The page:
Before you press the ‘send’ button, read this essential guide on how to apply a scholarship, from tailoring your application to asking for feedback before you submit.
1. Do your research
There might not be one single place where you can find all the information that you’re looking for, so make sure you do plenty of research so you know what’s on offer. Our website is a starting-point, but make sure you also check out your local British Council website and institutions’ own websites as well.
2. Check the eligibility criteria
Check the eligibility criteria carefully to make sure that you fit the scholar profile. Some eligibility requirements across different scholarships or bursaries, for example, will be the same. Pay attention to the details, and only spend time applying for things you are eligible for and have a real chance of getting.
3. Consider timelines
Be organized. Keep on top of all of your deadlines, for funding, for courses, and even visas. Plan ahead and make sure that you have all of the timelines in one place that makes sense to you so that you can meet all of the milestones that you have to.
4. Write tailored applications for each scholarship
Lots of different universities have different questions and requirements when applying for scholarships so you can’t just copy and paste your application. Make a real effort to understand, in detail, the needs and requirements of each university. This may take a little extra time in the beginning, but it will ensure that you have a high-quality, tailored application which will increase your chances of receiving funding for your desired program in your scholarship.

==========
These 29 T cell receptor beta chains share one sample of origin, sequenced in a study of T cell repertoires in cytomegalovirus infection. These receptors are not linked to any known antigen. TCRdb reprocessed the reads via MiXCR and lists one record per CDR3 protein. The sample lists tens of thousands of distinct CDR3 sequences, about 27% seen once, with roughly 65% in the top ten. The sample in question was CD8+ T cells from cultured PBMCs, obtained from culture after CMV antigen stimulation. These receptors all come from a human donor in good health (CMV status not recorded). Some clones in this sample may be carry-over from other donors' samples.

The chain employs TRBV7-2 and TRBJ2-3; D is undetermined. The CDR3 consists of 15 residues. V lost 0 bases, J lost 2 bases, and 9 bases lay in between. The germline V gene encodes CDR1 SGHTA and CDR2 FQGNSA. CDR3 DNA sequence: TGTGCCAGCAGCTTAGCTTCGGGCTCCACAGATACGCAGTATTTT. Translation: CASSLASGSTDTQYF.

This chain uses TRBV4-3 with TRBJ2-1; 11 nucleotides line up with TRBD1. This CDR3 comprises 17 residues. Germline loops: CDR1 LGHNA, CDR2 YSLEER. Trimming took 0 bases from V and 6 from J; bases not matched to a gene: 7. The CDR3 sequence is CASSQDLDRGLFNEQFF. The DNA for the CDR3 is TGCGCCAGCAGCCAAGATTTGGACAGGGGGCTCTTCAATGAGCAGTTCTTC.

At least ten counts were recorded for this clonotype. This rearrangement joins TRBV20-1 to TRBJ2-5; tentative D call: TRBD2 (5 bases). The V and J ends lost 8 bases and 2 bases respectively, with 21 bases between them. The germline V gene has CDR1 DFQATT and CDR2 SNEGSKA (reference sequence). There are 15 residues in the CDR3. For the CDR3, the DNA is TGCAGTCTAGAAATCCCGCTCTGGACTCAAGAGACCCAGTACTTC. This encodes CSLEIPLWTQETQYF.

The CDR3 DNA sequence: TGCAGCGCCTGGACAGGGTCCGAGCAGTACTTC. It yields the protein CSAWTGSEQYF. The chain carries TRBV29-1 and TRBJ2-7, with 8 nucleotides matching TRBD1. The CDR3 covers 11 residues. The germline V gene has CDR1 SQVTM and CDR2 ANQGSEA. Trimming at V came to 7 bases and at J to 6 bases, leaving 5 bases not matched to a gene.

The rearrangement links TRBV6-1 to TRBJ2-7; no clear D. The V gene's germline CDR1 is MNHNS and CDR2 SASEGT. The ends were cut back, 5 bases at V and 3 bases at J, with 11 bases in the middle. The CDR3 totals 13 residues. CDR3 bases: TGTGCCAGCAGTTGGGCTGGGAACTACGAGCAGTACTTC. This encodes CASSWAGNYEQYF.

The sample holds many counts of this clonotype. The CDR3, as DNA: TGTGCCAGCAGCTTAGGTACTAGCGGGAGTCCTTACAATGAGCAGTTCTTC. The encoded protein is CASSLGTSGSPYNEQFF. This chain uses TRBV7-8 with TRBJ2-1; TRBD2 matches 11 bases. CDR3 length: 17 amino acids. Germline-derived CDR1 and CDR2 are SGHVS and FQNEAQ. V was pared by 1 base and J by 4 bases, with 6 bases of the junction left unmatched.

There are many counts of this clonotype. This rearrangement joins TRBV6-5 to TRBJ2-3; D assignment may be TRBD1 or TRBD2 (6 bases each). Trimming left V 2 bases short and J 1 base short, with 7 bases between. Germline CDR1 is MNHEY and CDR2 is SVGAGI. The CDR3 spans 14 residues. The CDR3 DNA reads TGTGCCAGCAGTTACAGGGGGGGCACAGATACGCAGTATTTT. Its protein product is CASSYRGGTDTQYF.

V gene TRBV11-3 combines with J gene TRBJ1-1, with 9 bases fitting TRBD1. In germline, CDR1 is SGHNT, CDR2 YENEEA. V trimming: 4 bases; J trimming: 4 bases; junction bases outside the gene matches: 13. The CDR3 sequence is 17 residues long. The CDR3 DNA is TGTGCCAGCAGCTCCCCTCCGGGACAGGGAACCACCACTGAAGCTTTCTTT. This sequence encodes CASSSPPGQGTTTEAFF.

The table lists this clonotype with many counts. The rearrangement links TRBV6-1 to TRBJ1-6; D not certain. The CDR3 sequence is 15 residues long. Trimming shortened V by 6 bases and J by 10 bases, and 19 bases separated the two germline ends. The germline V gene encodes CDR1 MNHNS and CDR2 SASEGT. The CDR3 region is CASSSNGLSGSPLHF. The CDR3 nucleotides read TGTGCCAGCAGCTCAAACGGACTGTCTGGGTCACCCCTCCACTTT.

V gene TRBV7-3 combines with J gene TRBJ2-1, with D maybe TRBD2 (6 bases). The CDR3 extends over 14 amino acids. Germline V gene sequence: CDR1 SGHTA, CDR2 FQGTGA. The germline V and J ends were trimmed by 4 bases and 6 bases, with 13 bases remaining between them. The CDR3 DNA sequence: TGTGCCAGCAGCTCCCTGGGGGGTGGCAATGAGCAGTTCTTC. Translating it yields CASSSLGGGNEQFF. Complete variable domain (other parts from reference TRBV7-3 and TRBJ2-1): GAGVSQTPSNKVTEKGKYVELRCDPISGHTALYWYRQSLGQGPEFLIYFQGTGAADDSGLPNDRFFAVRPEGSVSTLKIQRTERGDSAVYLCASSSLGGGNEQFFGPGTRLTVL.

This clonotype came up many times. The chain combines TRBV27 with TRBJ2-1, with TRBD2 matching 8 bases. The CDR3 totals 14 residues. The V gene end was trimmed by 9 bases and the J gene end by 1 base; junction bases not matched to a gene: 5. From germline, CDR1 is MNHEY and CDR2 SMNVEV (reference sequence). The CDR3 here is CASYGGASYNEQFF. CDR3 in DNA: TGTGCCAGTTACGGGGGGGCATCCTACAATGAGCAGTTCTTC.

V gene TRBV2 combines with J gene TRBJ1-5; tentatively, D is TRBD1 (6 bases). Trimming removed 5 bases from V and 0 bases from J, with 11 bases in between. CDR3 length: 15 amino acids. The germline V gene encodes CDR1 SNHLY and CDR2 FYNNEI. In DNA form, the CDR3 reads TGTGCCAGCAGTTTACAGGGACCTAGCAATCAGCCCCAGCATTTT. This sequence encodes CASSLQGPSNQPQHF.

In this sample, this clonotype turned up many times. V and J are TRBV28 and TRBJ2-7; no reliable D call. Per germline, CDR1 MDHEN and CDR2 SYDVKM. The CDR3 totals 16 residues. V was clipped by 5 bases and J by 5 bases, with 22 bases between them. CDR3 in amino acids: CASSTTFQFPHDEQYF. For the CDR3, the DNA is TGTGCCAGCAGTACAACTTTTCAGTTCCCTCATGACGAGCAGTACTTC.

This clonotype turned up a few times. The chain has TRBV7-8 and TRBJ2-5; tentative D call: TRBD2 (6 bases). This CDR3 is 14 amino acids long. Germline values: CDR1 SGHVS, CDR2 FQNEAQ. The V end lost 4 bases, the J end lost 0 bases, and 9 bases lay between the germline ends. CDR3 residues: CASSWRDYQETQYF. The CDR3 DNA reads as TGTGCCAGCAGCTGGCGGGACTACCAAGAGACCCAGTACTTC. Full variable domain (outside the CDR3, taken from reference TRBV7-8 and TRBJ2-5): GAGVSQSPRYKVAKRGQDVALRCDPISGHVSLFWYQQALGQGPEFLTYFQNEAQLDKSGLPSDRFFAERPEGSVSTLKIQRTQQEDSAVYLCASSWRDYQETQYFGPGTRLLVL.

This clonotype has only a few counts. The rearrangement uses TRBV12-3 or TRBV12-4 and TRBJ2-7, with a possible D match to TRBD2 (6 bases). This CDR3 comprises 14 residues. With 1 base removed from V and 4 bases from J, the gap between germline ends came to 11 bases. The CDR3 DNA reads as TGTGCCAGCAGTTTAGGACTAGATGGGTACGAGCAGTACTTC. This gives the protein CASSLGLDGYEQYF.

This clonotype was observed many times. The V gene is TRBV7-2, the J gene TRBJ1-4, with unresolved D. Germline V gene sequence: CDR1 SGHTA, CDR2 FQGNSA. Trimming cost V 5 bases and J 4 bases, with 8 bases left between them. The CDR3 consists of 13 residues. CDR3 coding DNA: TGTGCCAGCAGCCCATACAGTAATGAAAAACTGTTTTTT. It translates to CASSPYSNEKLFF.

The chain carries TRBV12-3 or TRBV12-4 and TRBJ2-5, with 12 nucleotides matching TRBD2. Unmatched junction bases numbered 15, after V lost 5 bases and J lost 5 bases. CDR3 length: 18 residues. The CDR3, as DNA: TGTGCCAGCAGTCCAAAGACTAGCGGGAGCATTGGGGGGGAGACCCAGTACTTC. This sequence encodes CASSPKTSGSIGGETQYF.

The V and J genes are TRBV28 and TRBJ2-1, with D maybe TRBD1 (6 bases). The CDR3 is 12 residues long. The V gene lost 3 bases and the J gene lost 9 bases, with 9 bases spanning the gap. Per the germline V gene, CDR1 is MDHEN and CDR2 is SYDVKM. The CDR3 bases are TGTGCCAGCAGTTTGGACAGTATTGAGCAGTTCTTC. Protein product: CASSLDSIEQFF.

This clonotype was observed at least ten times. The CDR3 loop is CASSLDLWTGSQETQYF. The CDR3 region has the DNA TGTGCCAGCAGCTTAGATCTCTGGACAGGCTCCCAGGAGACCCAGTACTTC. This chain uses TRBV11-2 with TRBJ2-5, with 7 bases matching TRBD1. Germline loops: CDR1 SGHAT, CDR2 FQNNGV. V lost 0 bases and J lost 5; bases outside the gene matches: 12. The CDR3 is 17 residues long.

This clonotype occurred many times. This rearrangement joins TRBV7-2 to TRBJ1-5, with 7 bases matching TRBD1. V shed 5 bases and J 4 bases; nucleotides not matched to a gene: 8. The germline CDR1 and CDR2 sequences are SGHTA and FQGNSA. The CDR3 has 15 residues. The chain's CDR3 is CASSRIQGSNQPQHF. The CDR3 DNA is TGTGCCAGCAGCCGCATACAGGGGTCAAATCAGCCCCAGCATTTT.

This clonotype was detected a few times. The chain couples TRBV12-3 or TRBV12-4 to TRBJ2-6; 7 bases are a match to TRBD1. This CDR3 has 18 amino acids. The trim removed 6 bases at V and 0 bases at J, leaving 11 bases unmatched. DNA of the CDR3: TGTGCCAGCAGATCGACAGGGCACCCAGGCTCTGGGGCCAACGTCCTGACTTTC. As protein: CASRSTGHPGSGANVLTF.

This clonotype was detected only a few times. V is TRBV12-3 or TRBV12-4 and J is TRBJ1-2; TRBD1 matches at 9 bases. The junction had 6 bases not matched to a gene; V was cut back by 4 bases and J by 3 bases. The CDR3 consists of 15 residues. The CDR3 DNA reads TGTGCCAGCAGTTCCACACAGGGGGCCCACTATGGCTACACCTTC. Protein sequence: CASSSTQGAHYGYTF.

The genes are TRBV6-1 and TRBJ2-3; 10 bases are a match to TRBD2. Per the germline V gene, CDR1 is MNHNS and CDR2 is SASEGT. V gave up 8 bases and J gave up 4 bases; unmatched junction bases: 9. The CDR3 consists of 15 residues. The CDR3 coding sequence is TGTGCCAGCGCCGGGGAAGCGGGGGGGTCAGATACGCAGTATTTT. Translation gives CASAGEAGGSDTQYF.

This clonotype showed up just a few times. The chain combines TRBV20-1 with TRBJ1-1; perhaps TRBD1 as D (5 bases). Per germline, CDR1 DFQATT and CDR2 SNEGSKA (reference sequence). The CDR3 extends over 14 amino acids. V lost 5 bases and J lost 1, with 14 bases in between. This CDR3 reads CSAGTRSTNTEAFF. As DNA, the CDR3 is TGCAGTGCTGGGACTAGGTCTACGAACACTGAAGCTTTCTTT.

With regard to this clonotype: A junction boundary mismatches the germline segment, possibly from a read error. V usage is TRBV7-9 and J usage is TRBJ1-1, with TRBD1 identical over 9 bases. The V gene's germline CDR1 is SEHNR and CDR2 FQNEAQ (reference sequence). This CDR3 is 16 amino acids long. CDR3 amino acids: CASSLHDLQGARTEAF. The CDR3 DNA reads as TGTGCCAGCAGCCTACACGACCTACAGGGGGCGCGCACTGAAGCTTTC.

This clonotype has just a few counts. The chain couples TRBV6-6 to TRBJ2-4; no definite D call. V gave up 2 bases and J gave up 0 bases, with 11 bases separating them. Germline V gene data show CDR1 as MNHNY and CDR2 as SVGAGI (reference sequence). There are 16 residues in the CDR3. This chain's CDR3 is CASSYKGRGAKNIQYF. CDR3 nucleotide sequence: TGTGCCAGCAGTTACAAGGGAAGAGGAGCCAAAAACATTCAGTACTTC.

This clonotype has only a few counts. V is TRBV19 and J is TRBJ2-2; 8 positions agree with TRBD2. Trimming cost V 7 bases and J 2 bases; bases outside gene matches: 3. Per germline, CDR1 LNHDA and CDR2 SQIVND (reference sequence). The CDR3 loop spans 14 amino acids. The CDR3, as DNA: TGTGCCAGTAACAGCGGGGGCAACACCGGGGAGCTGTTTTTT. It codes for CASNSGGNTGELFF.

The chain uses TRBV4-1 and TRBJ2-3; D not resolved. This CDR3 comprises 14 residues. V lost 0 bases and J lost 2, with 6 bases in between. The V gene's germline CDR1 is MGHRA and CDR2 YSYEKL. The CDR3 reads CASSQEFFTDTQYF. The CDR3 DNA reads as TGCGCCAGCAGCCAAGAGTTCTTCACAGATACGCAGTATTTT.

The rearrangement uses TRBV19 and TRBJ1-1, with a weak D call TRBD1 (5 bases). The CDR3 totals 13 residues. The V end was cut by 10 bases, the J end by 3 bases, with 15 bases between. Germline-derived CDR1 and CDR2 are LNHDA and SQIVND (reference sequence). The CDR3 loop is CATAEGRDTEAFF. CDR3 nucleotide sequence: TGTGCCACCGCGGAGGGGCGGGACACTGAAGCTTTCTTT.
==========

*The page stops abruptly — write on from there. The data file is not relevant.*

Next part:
5. Seek assistance before you submit
Wherever possible, seek out someone trustworthy to help advise you on your application and to proofread it before you submit. For some applicants, this could be asking friends or teachers. However, for those who do not have that kind of support network, you could – for example – reach out on LinkedIn to a current or former scholar from the universities you are applying to and ask them to read your application and give you any feedback.
6. ‘Just go for it’
Isabela Nieto from Mexico, a GREAT scholar who is currently doing her master’s in Political Economy at the University of Essex, said:
‘When I learned about the possibility of being a GREAT scholar I thought there was a very small chance that I’d get it. But I decided that if I didn’t try I would never know. The ‘why not?’ was my main driver. The no was already there, so I thought I might as well take my chances.’
‘It’s normal to think that there are many people who are more deserving of certain opportunities and certain awards but you might be surprised. [Scholarships] can open doors that we never imagined existed. So, just go for it. And, if you don’t get exactly what you’re looking for there are always other options and different ways to meet our goals. Things happen when we push for them.’